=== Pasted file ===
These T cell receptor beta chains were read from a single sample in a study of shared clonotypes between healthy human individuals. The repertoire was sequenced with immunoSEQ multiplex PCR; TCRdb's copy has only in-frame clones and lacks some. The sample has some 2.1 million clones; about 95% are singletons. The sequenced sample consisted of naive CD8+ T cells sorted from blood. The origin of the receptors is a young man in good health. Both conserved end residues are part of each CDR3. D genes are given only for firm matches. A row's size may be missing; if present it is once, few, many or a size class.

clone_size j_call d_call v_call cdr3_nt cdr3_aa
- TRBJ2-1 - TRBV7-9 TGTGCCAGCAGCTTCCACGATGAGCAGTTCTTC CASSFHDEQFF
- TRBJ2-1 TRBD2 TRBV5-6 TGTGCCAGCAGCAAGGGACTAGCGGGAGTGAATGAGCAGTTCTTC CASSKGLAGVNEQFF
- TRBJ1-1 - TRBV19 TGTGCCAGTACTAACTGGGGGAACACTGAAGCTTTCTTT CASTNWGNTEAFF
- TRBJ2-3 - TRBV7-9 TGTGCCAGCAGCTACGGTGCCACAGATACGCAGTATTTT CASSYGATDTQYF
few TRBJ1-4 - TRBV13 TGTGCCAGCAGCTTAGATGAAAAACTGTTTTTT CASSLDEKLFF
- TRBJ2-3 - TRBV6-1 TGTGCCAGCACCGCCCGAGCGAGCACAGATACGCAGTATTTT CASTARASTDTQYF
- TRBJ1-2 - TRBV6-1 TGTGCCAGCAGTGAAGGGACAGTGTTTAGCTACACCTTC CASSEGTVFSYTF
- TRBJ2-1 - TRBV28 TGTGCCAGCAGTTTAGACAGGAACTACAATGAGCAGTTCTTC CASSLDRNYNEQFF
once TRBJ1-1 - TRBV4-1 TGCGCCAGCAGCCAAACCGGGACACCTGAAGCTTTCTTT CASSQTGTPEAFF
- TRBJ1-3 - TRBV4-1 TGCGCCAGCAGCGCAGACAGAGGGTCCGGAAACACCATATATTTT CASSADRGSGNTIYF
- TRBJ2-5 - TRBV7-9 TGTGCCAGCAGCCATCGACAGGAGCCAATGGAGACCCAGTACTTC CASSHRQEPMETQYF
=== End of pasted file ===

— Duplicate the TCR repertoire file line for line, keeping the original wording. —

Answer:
These T cell receptor beta chains were read from a single sample in a study of shared clonotypes between healthy human individuals. The repertoire was sequenced with immunoSEQ multiplex PCR; TCRdb's copy has only in-frame clones and lacks some. The sample has some 2.1 million clones; about 95% are singletons. The sequenced sample consisted of naive CD8+ T cells sorted from blood. The origin of the receptors is a young man in good health. Both conserved end residues are part of each CDR3. D genes are given only for firm matches. A row's size may be missing; if present it is once, few, many or a size class.

clone_size j_call d_call v_call cdr3_nt cdr3_aa
- TRBJ2-1 - TRBV7-9 TGTGCCAGCAGCTTCCACGATGAGCAGTTCTTC CASSFHDEQFF
- TRBJ2-1 TRBD2 TRBV5-6 TGTGCCAGCAGCAAGGGACTAGCGGGAGTGAATGAGCAGTTCTTC CASSKGLAGVNEQFF
- TRBJ1-1 - TRBV19 TGTGCCAGTACTAACTGGGGGAACACTGAAGCTTTCTTT CASTNWGNTEAFF
- TRBJ2-3 - TRBV7-9 TGTGCCAGCAGCTACGGTGCCACAGATACGCAGTATTTT CASSYGATDTQYF
few TRBJ1-4 - TRBV13 TGTGCCAGCAGCTTAGATGAAAAACTGTTTTTT CASSLDEKLFF
- TRBJ2-3 - TRBV6-1 TGTGCCAGCACCGCCCGAGCGAGCACAGATACGCAGTATTTT CASTARASTDTQYF
- TRBJ1-2 - TRBV6-1 TGTGCCAGCAGTGAAGGGACAGTGTTTAGCTACACCTTC CASSEGTVFSYTF
- TRBJ2-1 - TRBV28 TGTGCCAGCAGTTTAGACAGGAACTACAATGAGCAGTTCTTC CASSLDRNYNEQFF
once TRBJ1-1 - TRBV4-1 TGCGCCAGCAGCCAAACCGGGACACCTGAAGCTTTCTTT CASSQTGTPEAFF
- TRBJ1-3 - TRBV4-1 TGCGCCAGCAGCGCAGACAGAGGGTCCGGAAACACCATATATTTT CASSADRGSGNTIYF
- TRBJ2-5 - TRBV7-9 TGTGCCAGCAGCCATCGACAGGAGCCAATGGAGACCCAGTACTTC CASSHRQEPMETQYF